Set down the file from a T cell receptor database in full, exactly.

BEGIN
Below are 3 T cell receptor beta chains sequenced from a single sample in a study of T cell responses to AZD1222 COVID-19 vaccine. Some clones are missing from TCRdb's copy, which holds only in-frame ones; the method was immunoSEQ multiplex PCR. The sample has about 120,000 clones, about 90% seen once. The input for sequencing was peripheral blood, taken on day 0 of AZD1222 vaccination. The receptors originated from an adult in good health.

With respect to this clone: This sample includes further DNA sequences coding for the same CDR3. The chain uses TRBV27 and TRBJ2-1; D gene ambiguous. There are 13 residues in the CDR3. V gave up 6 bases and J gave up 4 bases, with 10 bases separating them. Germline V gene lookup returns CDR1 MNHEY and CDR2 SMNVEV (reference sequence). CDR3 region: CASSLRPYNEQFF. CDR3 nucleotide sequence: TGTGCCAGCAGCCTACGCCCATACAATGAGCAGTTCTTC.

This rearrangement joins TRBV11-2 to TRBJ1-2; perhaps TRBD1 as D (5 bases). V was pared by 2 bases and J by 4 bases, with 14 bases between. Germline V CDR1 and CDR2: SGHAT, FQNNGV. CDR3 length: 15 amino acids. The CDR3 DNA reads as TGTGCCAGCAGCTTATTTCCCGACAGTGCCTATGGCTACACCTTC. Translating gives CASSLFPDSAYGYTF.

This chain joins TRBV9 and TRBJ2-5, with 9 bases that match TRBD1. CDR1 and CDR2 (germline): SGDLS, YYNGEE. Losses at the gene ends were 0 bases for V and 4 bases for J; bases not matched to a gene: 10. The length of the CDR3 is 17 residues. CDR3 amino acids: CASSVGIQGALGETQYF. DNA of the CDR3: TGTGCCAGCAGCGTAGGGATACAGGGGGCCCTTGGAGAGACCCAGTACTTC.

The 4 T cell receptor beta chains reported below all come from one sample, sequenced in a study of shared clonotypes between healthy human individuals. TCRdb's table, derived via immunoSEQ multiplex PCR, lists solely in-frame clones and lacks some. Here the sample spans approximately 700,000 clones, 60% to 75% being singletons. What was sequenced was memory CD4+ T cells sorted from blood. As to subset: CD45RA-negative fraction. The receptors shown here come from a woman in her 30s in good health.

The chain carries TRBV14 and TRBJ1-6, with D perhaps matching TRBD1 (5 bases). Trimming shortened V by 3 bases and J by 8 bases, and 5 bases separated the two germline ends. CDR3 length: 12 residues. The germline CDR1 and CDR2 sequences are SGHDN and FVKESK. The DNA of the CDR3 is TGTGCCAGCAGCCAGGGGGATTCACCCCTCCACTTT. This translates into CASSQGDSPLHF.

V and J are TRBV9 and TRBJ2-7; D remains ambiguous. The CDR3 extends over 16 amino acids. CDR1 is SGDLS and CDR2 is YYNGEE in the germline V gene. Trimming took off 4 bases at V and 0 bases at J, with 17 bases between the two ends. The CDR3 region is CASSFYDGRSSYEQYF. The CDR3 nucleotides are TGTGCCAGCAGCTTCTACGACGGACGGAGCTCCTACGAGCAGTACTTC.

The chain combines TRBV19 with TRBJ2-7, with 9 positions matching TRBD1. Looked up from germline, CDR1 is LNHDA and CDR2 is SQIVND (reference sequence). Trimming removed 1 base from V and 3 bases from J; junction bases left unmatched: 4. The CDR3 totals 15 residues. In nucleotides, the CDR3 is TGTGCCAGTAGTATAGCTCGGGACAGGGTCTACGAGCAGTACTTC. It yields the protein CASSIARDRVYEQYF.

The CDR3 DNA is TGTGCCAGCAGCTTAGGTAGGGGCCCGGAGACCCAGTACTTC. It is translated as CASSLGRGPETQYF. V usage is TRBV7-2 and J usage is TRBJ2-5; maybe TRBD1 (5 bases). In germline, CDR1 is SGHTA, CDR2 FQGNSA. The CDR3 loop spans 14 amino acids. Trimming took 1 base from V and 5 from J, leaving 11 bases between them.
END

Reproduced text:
Below are 3 T cell receptor beta chains sequenced from a single sample in a study of T cell responses to AZD1222 COVID-19 vaccine. Some clones are missing from TCRdb's copy, which holds only in-frame ones; the method was immunoSEQ multiplex PCR. The sample has about 120,000 clones, about 90% seen once. The input for sequencing was peripheral blood, taken on day 0 of AZD1222 vaccination. The receptors originated from an adult in good health.

With respect to this clone: This sample includes further DNA sequences coding for the same CDR3. The chain uses TRBV27 and TRBJ2-1; D gene ambiguous. There are 13 residues in the CDR3. V gave up 6 bases and J gave up 4 bases, with 10 bases separating them. Germline V gene lookup returns CDR1 MNHEY and CDR2 SMNVEV (reference sequence). CDR3 region: CASSLRPYNEQFF. CDR3 nucleotide sequence: TGTGCCAGCAGCCTACGCCCATACAATGAGCAGTTCTTC.

This rearrangement joins TRBV11-2 to TRBJ1-2; perhaps TRBD1 as D (5 bases). V was pared by 2 bases and J by 4 bases, with 14 bases between. Germline V CDR1 and CDR2: SGHAT, FQNNGV. CDR3 length: 15 amino acids. The CDR3 DNA reads as TGTGCCAGCAGCTTATTTCCCGACAGTGCCTATGGCTACACCTTC. Translating gives CASSLFPDSAYGYTF.

This chain joins TRBV9 and TRBJ2-5, with 9 bases that match TRBD1. CDR1 and CDR2 (germline): SGDLS, YYNGEE. Losses at the gene ends were 0 bases for V and 4 bases for J; bases not matched to a gene: 10. The length of the CDR3 is 17 residues. CDR3 amino acids: CASSVGIQGALGETQYF. DNA of the CDR3: TGTGCCAGCAGCGTAGGGATACAGGGGGCCCTTGGAGAGACCCAGTACTTC.

The 4 T cell receptor beta chains reported below all come from one sample, sequenced in a study of shared clonotypes between healthy human individuals. TCRdb's table, derived via immunoSEQ multiplex PCR, lists solely in-frame clones and lacks some. Here the sample spans approximately 700,000 clones, 60% to 75% being singletons. What was sequenced was memory CD4+ T cells sorted from blood. As to subset: CD45RA-negative fraction. The receptors shown here come from a woman in her 30s in good health.

The chain carries TRBV14 and TRBJ1-6, with D perhaps matching TRBD1 (5 bases). Trimming shortened V by 3 bases and J by 8 bases, and 5 bases separated the two germline ends. CDR3 length: 12 residues. The germline CDR1 and CDR2 sequences are SGHDN and FVKESK. The DNA of the CDR3 is TGTGCCAGCAGCCAGGGGGATTCACCCCTCCACTTT. This translates into CASSQGDSPLHF.

V and J are TRBV9 and TRBJ2-7; D remains ambiguous. The CDR3 extends over 16 amino acids. CDR1 is SGDLS and CDR2 is YYNGEE in the germline V gene. Trimming took off 4 bases at V and 0 bases at J, with 17 bases between the two ends. The CDR3 region is CASSFYDGRSSYEQYF. The CDR3 nucleotides are TGTGCCAGCAGCTTCTACGACGGACGGAGCTCCTACGAGCAGTACTTC.

The chain combines TRBV19 with TRBJ2-7, with 9 positions matching TRBD1. Looked up from germline, CDR1 is LNHDA and CDR2 is SQIVND (reference sequence). Trimming removed 1 base from V and 3 bases from J; junction bases left unmatched: 4. The CDR3 totals 15 residues. In nucleotides, the CDR3 is TGTGCCAGTAGTATAGCTCGGGACAGGGTCTACGAGCAGTACTTC. It yields the protein CASSIARDRVYEQYF.

The CDR3 DNA is TGTGCCAGCAGCTTAGGTAGGGGCCCGGAGACCCAGTACTTC. It is translated as CASSLGRGPETQYF. V usage is TRBV7-2 and J usage is TRBJ2-5; maybe TRBD1 (5 bases). In germline, CDR1 is SGHTA, CDR2 FQGNSA. The CDR3 loop spans 14 amino acids. Trimming took 1 base from V and 5 from J, leaving 11 bases between them.